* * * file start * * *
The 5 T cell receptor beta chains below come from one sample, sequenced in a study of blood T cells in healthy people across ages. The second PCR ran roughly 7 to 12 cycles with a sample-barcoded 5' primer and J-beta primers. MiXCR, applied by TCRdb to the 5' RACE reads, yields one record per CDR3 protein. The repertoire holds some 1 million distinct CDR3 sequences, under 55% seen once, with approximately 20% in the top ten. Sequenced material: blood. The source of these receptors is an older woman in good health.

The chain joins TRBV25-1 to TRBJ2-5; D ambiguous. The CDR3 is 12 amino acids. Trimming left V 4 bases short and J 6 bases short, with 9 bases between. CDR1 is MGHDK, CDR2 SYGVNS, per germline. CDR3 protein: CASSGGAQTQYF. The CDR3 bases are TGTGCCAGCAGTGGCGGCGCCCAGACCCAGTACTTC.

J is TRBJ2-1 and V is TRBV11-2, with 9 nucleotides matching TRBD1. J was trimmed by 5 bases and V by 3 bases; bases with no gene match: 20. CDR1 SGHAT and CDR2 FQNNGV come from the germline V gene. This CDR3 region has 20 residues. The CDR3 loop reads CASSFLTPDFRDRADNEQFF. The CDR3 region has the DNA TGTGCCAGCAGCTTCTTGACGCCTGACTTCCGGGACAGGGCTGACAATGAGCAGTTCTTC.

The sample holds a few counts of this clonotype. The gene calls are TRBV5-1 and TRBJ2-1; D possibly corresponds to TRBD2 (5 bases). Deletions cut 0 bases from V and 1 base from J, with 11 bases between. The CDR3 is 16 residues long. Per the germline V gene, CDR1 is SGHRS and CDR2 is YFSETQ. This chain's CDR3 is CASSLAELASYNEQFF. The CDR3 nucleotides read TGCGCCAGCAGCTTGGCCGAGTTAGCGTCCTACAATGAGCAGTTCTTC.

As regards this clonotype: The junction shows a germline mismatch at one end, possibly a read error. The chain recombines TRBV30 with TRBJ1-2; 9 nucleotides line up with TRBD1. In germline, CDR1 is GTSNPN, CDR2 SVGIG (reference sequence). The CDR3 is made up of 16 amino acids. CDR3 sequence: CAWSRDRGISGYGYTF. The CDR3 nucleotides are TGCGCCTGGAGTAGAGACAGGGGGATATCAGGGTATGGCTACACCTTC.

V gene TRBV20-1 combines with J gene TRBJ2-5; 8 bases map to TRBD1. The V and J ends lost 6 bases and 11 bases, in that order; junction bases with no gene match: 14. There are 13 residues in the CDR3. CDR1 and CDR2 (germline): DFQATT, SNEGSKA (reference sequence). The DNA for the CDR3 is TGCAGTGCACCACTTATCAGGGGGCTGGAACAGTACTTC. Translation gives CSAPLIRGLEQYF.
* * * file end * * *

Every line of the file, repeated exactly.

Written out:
The 5 T cell receptor beta chains below come from one sample, sequenced in a study of blood T cells in healthy people across ages. The second PCR ran roughly 7 to 12 cycles with a sample-barcoded 5' primer and J-beta primers. MiXCR, applied by TCRdb to the 5' RACE reads, yields one record per CDR3 protein. The repertoire holds some 1 million distinct CDR3 sequences, under 55% seen once, with approximately 20% in the top ten. Sequenced material: blood. The source of these receptors is an older woman in good health.

The chain joins TRBV25-1 to TRBJ2-5; D ambiguous. The CDR3 is 12 amino acids. Trimming left V 4 bases short and J 6 bases short, with 9 bases between. CDR1 is MGHDK, CDR2 SYGVNS, per germline. CDR3 protein: CASSGGAQTQYF. The CDR3 bases are TGTGCCAGCAGTGGCGGCGCCCAGACCCAGTACTTC.

J is TRBJ2-1 and V is TRBV11-2, with 9 nucleotides matching TRBD1. J was trimmed by 5 bases and V by 3 bases; bases with no gene match: 20. CDR1 SGHAT and CDR2 FQNNGV come from the germline V gene. This CDR3 region has 20 residues. The CDR3 loop reads CASSFLTPDFRDRADNEQFF. The CDR3 region has the DNA TGTGCCAGCAGCTTCTTGACGCCTGACTTCCGGGACAGGGCTGACAATGAGCAGTTCTTC.

The sample holds a few counts of this clonotype. The gene calls are TRBV5-1 and TRBJ2-1; D possibly corresponds to TRBD2 (5 bases). Deletions cut 0 bases from V and 1 base from J, with 11 bases between. The CDR3 is 16 residues long. Per the germline V gene, CDR1 is SGHRS and CDR2 is YFSETQ. This chain's CDR3 is CASSLAELASYNEQFF. The CDR3 nucleotides read TGCGCCAGCAGCTTGGCCGAGTTAGCGTCCTACAATGAGCAGTTCTTC.

As regards this clonotype: The junction shows a germline mismatch at one end, possibly a read error. The chain recombines TRBV30 with TRBJ1-2; 9 nucleotides line up with TRBD1. In germline, CDR1 is GTSNPN, CDR2 SVGIG (reference sequence). The CDR3 is made up of 16 amino acids. CDR3 sequence: CAWSRDRGISGYGYTF. The CDR3 nucleotides are TGCGCCTGGAGTAGAGACAGGGGGATATCAGGGTATGGCTACACCTTC.

V gene TRBV20-1 combines with J gene TRBJ2-5; 8 bases map to TRBD1. The V and J ends lost 6 bases and 11 bases, in that order; junction bases with no gene match: 14. There are 13 residues in the CDR3. CDR1 and CDR2 (germline): DFQATT, SNEGSKA (reference sequence). The DNA for the CDR3 is TGCAGTGCACCACTTATCAGGGGGCTGGAACAGTACTTC. Translation gives CSAPLIRGLEQYF.